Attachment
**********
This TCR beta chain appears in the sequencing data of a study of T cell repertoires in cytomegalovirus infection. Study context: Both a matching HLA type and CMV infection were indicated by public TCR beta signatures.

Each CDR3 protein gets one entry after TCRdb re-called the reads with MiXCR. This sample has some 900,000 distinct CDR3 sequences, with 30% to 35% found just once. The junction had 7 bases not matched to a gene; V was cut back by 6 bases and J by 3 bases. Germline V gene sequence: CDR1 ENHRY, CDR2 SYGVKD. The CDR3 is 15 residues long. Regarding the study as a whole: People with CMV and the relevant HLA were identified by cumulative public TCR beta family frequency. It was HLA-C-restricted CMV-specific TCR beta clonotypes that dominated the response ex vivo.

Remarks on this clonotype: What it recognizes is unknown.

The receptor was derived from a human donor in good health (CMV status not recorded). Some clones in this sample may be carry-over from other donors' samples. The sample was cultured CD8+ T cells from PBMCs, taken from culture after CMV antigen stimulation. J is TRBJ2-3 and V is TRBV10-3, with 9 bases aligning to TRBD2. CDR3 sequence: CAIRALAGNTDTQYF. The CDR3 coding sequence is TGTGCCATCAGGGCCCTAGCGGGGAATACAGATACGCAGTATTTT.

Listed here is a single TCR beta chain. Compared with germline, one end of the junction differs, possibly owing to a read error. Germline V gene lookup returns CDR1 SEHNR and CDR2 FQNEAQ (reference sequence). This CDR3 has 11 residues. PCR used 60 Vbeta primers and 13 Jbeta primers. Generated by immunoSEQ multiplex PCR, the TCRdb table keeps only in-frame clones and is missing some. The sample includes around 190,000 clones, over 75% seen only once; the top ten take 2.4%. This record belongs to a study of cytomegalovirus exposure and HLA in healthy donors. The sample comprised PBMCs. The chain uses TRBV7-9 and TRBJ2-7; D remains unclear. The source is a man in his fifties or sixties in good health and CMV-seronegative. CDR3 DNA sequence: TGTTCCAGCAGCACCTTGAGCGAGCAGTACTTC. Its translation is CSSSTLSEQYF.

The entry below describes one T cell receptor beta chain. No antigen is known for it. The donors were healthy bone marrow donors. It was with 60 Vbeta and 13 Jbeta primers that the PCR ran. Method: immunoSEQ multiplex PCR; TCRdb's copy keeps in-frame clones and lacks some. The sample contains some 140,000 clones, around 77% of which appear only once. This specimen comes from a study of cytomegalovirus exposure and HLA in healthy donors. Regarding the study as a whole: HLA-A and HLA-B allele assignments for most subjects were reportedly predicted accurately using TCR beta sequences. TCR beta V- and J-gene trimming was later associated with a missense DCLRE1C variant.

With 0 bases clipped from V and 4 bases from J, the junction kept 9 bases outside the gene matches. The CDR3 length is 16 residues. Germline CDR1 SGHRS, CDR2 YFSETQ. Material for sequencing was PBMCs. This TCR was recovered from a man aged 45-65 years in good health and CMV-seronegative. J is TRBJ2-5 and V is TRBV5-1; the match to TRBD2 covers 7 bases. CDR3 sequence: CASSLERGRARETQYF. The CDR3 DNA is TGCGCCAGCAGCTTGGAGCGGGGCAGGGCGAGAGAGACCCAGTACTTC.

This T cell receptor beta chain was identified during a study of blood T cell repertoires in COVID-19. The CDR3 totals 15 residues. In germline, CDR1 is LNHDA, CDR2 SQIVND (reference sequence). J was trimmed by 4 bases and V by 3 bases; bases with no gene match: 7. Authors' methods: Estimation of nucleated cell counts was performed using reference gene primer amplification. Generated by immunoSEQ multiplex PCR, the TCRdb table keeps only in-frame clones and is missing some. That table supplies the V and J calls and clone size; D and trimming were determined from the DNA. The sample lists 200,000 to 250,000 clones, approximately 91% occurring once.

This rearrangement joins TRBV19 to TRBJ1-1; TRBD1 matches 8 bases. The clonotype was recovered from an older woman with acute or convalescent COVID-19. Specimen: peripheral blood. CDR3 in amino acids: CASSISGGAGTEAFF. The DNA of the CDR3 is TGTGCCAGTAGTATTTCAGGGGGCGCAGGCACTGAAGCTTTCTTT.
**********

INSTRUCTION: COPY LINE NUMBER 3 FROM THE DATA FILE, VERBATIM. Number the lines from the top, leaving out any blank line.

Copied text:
Remarks on this clonotype: What it recognizes is unknown.